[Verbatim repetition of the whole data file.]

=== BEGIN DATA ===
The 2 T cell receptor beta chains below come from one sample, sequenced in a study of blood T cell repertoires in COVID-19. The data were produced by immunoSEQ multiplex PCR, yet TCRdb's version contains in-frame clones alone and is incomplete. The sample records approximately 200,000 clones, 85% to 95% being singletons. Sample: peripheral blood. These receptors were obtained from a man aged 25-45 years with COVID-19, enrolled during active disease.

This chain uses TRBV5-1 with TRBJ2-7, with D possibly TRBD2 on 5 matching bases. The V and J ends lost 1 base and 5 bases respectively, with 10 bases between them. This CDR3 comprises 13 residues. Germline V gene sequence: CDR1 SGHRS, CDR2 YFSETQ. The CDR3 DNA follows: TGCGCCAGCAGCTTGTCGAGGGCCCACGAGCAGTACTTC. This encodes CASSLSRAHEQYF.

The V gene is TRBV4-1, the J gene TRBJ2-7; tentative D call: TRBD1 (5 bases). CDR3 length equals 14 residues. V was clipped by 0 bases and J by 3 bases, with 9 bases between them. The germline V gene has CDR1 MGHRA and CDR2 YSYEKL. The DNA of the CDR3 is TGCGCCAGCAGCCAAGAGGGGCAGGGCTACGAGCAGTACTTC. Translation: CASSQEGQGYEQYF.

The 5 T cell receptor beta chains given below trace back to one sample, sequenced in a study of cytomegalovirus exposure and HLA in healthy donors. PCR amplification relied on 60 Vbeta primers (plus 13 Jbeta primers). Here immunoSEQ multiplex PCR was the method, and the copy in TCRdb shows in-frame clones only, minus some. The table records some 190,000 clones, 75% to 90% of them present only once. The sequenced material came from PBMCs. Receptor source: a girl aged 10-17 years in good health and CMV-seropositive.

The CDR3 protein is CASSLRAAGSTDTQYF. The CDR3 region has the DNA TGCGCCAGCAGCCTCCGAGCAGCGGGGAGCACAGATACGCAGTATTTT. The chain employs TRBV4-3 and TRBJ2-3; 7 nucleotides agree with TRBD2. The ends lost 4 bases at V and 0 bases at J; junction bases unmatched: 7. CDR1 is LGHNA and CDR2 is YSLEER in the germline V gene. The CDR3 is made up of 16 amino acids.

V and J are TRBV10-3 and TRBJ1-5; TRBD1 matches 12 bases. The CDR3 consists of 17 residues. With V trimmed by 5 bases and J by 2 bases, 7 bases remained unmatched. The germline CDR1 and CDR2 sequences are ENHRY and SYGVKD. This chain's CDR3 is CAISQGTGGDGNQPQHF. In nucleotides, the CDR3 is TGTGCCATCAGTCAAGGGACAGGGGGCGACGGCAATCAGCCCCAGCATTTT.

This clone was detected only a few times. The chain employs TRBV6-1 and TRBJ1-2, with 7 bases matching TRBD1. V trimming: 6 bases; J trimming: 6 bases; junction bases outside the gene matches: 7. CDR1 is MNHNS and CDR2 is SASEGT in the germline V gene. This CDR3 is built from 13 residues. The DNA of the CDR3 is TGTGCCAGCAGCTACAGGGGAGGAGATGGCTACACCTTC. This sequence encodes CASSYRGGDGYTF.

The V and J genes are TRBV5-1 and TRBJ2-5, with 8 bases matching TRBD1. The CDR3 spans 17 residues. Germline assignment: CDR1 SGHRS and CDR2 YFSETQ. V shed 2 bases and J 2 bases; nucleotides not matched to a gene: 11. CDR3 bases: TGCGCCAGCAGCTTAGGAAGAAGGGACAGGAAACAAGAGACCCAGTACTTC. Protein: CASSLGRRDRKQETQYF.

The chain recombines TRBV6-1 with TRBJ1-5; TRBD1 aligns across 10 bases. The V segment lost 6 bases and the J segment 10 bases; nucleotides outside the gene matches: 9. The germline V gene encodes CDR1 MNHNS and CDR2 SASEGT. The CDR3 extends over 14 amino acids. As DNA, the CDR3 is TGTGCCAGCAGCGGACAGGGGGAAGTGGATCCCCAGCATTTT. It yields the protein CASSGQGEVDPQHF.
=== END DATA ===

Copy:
The 2 T cell receptor beta chains below come from one sample, sequenced in a study of blood T cell repertoires in COVID-19. The data were produced by immunoSEQ multiplex PCR, yet TCRdb's version contains in-frame clones alone and is incomplete. The sample records approximately 200,000 clones, 85% to 95% being singletons. Sample: peripheral blood. These receptors were obtained from a man aged 25-45 years with COVID-19, enrolled during active disease.

This chain uses TRBV5-1 with TRBJ2-7, with D possibly TRBD2 on 5 matching bases. The V and J ends lost 1 base and 5 bases respectively, with 10 bases between them. This CDR3 comprises 13 residues. Germline V gene sequence: CDR1 SGHRS, CDR2 YFSETQ. The CDR3 DNA follows: TGCGCCAGCAGCTTGTCGAGGGCCCACGAGCAGTACTTC. This encodes CASSLSRAHEQYF.

The V gene is TRBV4-1, the J gene TRBJ2-7; tentative D call: TRBD1 (5 bases). CDR3 length equals 14 residues. V was clipped by 0 bases and J by 3 bases, with 9 bases between them. The germline V gene has CDR1 MGHRA and CDR2 YSYEKL. The DNA of the CDR3 is TGCGCCAGCAGCCAAGAGGGGCAGGGCTACGAGCAGTACTTC. Translation: CASSQEGQGYEQYF.

The 5 T cell receptor beta chains given below trace back to one sample, sequenced in a study of cytomegalovirus exposure and HLA in healthy donors. PCR amplification relied on 60 Vbeta primers (plus 13 Jbeta primers). Here immunoSEQ multiplex PCR was the method, and the copy in TCRdb shows in-frame clones only, minus some. The table records some 190,000 clones, 75% to 90% of them present only once. The sequenced material came from PBMCs. Receptor source: a girl aged 10-17 years in good health and CMV-seropositive.

The CDR3 protein is CASSLRAAGSTDTQYF. The CDR3 region has the DNA TGCGCCAGCAGCCTCCGAGCAGCGGGGAGCACAGATACGCAGTATTTT. The chain employs TRBV4-3 and TRBJ2-3; 7 nucleotides agree with TRBD2. The ends lost 4 bases at V and 0 bases at J; junction bases unmatched: 7. CDR1 is LGHNA and CDR2 is YSLEER in the germline V gene. The CDR3 is made up of 16 amino acids.

V and J are TRBV10-3 and TRBJ1-5; TRBD1 matches 12 bases. The CDR3 consists of 17 residues. With V trimmed by 5 bases and J by 2 bases, 7 bases remained unmatched. The germline CDR1 and CDR2 sequences are ENHRY and SYGVKD. This chain's CDR3 is CAISQGTGGDGNQPQHF. In nucleotides, the CDR3 is TGTGCCATCAGTCAAGGGACAGGGGGCGACGGCAATCAGCCCCAGCATTTT.

This clone was detected only a few times. The chain employs TRBV6-1 and TRBJ1-2, with 7 bases matching TRBD1. V trimming: 6 bases; J trimming: 6 bases; junction bases outside the gene matches: 7. CDR1 is MNHNS and CDR2 is SASEGT in the germline V gene. This CDR3 is built from 13 residues. The DNA of the CDR3 is TGTGCCAGCAGCTACAGGGGAGGAGATGGCTACACCTTC. This sequence encodes CASSYRGGDGYTF.

The V and J genes are TRBV5-1 and TRBJ2-5, with 8 bases matching TRBD1. The CDR3 spans 17 residues. Germline assignment: CDR1 SGHRS and CDR2 YFSETQ. V shed 2 bases and J 2 bases; nucleotides not matched to a gene: 11. CDR3 bases: TGCGCCAGCAGCTTAGGAAGAAGGGACAGGAAACAAGAGACCCAGTACTTC. Protein: CASSLGRRDRKQETQYF.

The chain recombines TRBV6-1 with TRBJ1-5; TRBD1 aligns across 10 bases. The V segment lost 6 bases and the J segment 10 bases; nucleotides outside the gene matches: 9. The germline V gene encodes CDR1 MNHNS and CDR2 SASEGT. The CDR3 extends over 14 amino acids. As DNA, the CDR3 is TGTGCCAGCAGCGGACAGGGGGAAGTGGATCCCCAGCATTTT. It yields the protein CASSGQGEVDPQHF.